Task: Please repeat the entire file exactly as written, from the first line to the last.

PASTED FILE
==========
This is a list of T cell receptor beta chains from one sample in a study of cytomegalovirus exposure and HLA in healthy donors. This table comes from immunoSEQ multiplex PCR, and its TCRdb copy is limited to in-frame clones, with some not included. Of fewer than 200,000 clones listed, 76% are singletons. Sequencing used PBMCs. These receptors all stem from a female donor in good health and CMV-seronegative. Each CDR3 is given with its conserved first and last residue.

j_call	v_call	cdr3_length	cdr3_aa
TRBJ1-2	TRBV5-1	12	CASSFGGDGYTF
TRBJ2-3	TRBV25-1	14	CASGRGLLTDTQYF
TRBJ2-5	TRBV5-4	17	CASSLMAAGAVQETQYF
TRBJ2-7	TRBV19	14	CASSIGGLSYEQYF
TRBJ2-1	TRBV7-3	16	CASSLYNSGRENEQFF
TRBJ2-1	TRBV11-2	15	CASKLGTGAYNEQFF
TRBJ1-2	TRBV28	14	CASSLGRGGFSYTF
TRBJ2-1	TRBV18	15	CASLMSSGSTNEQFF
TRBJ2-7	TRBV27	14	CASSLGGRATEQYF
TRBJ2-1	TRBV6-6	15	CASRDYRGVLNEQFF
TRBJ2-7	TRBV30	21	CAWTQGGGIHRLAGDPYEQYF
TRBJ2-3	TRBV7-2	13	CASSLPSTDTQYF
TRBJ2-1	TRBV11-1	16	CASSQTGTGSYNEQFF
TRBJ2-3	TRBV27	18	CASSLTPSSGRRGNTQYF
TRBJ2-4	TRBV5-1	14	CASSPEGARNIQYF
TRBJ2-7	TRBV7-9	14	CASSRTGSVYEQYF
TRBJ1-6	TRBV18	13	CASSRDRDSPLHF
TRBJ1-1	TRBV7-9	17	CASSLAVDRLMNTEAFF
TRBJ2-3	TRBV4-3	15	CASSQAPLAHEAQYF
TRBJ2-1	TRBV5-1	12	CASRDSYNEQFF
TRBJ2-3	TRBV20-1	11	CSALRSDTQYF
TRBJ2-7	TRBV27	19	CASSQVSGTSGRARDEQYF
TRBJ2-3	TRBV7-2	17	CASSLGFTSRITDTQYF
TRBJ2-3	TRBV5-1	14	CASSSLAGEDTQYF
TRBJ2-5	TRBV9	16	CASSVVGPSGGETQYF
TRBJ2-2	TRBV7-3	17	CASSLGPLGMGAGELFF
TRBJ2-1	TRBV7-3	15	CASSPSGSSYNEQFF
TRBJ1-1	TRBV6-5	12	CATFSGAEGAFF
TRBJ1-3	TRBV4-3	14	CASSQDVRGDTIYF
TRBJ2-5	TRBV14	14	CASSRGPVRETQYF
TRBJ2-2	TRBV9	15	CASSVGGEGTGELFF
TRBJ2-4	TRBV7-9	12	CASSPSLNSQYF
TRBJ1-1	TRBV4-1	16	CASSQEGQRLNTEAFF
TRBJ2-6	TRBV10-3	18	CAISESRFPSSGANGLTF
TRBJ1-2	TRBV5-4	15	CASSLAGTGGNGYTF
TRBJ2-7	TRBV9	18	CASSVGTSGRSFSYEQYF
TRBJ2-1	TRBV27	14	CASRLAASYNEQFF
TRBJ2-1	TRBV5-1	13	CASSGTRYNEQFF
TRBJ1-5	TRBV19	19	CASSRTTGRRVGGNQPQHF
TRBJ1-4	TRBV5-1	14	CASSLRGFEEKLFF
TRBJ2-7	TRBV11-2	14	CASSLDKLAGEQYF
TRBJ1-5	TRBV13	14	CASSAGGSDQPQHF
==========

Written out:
This is a list of T cell receptor beta chains from one sample in a study of cytomegalovirus exposure and HLA in healthy donors. This table comes from immunoSEQ multiplex PCR, and its TCRdb copy is limited to in-frame clones, with some not included. Of fewer than 200,000 clones listed, 76% are singletons. Sequencing used PBMCs. These receptors all stem from a female donor in good health and CMV-seronegative. Each CDR3 is given with its conserved first and last residue.

j_call	v_call	cdr3_length	cdr3_aa
TRBJ1-2	TRBV5-1	12	CASSFGGDGYTF
TRBJ2-3	TRBV25-1	14	CASGRGLLTDTQYF
TRBJ2-5	TRBV5-4	17	CASSLMAAGAVQETQYF
TRBJ2-7	TRBV19	14	CASSIGGLSYEQYF
TRBJ2-1	TRBV7-3	16	CASSLYNSGRENEQFF
TRBJ2-1	TRBV11-2	15	CASKLGTGAYNEQFF
TRBJ1-2	TRBV28	14	CASSLGRGGFSYTF
TRBJ2-1	TRBV18	15	CASLMSSGSTNEQFF
TRBJ2-7	TRBV27	14	CASSLGGRATEQYF
TRBJ2-1	TRBV6-6	15	CASRDYRGVLNEQFF
TRBJ2-7	TRBV30	21	CAWTQGGGIHRLAGDPYEQYF
TRBJ2-3	TRBV7-2	13	CASSLPSTDTQYF
TRBJ2-1	TRBV11-1	16	CASSQTGTGSYNEQFF
TRBJ2-3	TRBV27	18	CASSLTPSSGRRGNTQYF
TRBJ2-4	TRBV5-1	14	CASSPEGARNIQYF
TRBJ2-7	TRBV7-9	14	CASSRTGSVYEQYF
TRBJ1-6	TRBV18	13	CASSRDRDSPLHF
TRBJ1-1	TRBV7-9	17	CASSLAVDRLMNTEAFF
TRBJ2-3	TRBV4-3	15	CASSQAPLAHEAQYF
TRBJ2-1	TRBV5-1	12	CASRDSYNEQFF
TRBJ2-3	TRBV20-1	11	CSALRSDTQYF
TRBJ2-7	TRBV27	19	CASSQVSGTSGRARDEQYF
TRBJ2-3	TRBV7-2	17	CASSLGFTSRITDTQYF
TRBJ2-3	TRBV5-1	14	CASSSLAGEDTQYF
TRBJ2-5	TRBV9	16	CASSVVGPSGGETQYF
TRBJ2-2	TRBV7-3	17	CASSLGPLGMGAGELFF
TRBJ2-1	TRBV7-3	15	CASSPSGSSYNEQFF
TRBJ1-1	TRBV6-5	12	CATFSGAEGAFF
TRBJ1-3	TRBV4-3	14	CASSQDVRGDTIYF
TRBJ2-5	TRBV14	14	CASSRGPVRETQYF
TRBJ2-2	TRBV9	15	CASSVGGEGTGELFF
TRBJ2-4	TRBV7-9	12	CASSPSLNSQYF
TRBJ1-1	TRBV4-1	16	CASSQEGQRLNTEAFF
TRBJ2-6	TRBV10-3	18	CAISESRFPSSGANGLTF
TRBJ1-2	TRBV5-4	15	CASSLAGTGGNGYTF
TRBJ2-7	TRBV9	18	CASSVGTSGRSFSYEQYF
TRBJ2-1	TRBV27	14	CASRLAASYNEQFF
TRBJ2-1	TRBV5-1	13	CASSGTRYNEQFF
TRBJ1-5	TRBV19	19	CASSRTTGRRVGGNQPQHF
TRBJ1-4	TRBV5-1	14	CASSLRGFEEKLFF
TRBJ2-7	TRBV11-2	14	CASSLDKLAGEQYF
TRBJ1-5	TRBV13	14	CASSAGGSDQPQHF